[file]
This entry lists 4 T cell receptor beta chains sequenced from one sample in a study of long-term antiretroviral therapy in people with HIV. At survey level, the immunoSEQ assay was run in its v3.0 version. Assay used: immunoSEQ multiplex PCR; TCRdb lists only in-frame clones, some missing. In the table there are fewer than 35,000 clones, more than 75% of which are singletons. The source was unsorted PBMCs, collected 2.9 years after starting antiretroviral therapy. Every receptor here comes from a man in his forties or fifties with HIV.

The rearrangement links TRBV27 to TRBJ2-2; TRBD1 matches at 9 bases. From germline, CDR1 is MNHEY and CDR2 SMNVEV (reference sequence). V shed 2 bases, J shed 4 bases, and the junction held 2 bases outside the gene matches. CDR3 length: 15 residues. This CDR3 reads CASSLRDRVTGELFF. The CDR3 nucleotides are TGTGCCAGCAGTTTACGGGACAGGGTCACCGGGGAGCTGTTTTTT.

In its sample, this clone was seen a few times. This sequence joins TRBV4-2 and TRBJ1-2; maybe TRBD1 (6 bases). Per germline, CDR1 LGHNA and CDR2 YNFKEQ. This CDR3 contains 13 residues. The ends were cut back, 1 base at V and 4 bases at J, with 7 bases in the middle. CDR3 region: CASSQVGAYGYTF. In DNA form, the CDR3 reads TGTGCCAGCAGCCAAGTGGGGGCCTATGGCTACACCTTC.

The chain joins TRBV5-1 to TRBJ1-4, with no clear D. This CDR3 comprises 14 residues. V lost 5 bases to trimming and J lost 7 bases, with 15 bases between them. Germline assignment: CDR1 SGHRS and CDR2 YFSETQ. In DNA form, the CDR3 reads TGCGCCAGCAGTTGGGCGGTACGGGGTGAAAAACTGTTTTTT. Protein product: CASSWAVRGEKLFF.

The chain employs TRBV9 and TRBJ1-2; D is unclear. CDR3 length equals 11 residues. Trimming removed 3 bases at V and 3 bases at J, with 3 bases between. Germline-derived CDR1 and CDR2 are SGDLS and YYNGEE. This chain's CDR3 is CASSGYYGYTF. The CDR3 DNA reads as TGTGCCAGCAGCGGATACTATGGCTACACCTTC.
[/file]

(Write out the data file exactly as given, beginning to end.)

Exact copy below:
This entry lists 4 T cell receptor beta chains sequenced from one sample in a study of long-term antiretroviral therapy in people with HIV. At survey level, the immunoSEQ assay was run in its v3.0 version. Assay used: immunoSEQ multiplex PCR; TCRdb lists only in-frame clones, some missing. In the table there are fewer than 35,000 clones, more than 75% of which are singletons. The source was unsorted PBMCs, collected 2.9 years after starting antiretroviral therapy. Every receptor here comes from a man in his forties or fifties with HIV.

The rearrangement links TRBV27 to TRBJ2-2; TRBD1 matches at 9 bases. From germline, CDR1 is MNHEY and CDR2 SMNVEV (reference sequence). V shed 2 bases, J shed 4 bases, and the junction held 2 bases outside the gene matches. CDR3 length: 15 residues. This CDR3 reads CASSLRDRVTGELFF. The CDR3 nucleotides are TGTGCCAGCAGTTTACGGGACAGGGTCACCGGGGAGCTGTTTTTT.

In its sample, this clone was seen a few times. This sequence joins TRBV4-2 and TRBJ1-2; maybe TRBD1 (6 bases). Per germline, CDR1 LGHNA and CDR2 YNFKEQ. This CDR3 contains 13 residues. The ends were cut back, 1 base at V and 4 bases at J, with 7 bases in the middle. CDR3 region: CASSQVGAYGYTF. In DNA form, the CDR3 reads TGTGCCAGCAGCCAAGTGGGGGCCTATGGCTACACCTTC.

The chain joins TRBV5-1 to TRBJ1-4, with no clear D. This CDR3 comprises 14 residues. V lost 5 bases to trimming and J lost 7 bases, with 15 bases between them. Germline assignment: CDR1 SGHRS and CDR2 YFSETQ. In DNA form, the CDR3 reads TGCGCCAGCAGTTGGGCGGTACGGGGTGAAAAACTGTTTTTT. Protein product: CASSWAVRGEKLFF.

The chain employs TRBV9 and TRBJ1-2; D is unclear. CDR3 length equals 11 residues. Trimming removed 3 bases at V and 3 bases at J, with 3 bases between. Germline-derived CDR1 and CDR2 are SGDLS and YYNGEE. This chain's CDR3 is CASSGYYGYTF. The CDR3 DNA reads as TGTGCCAGCAGCGGATACTATGGCTACACCTTC.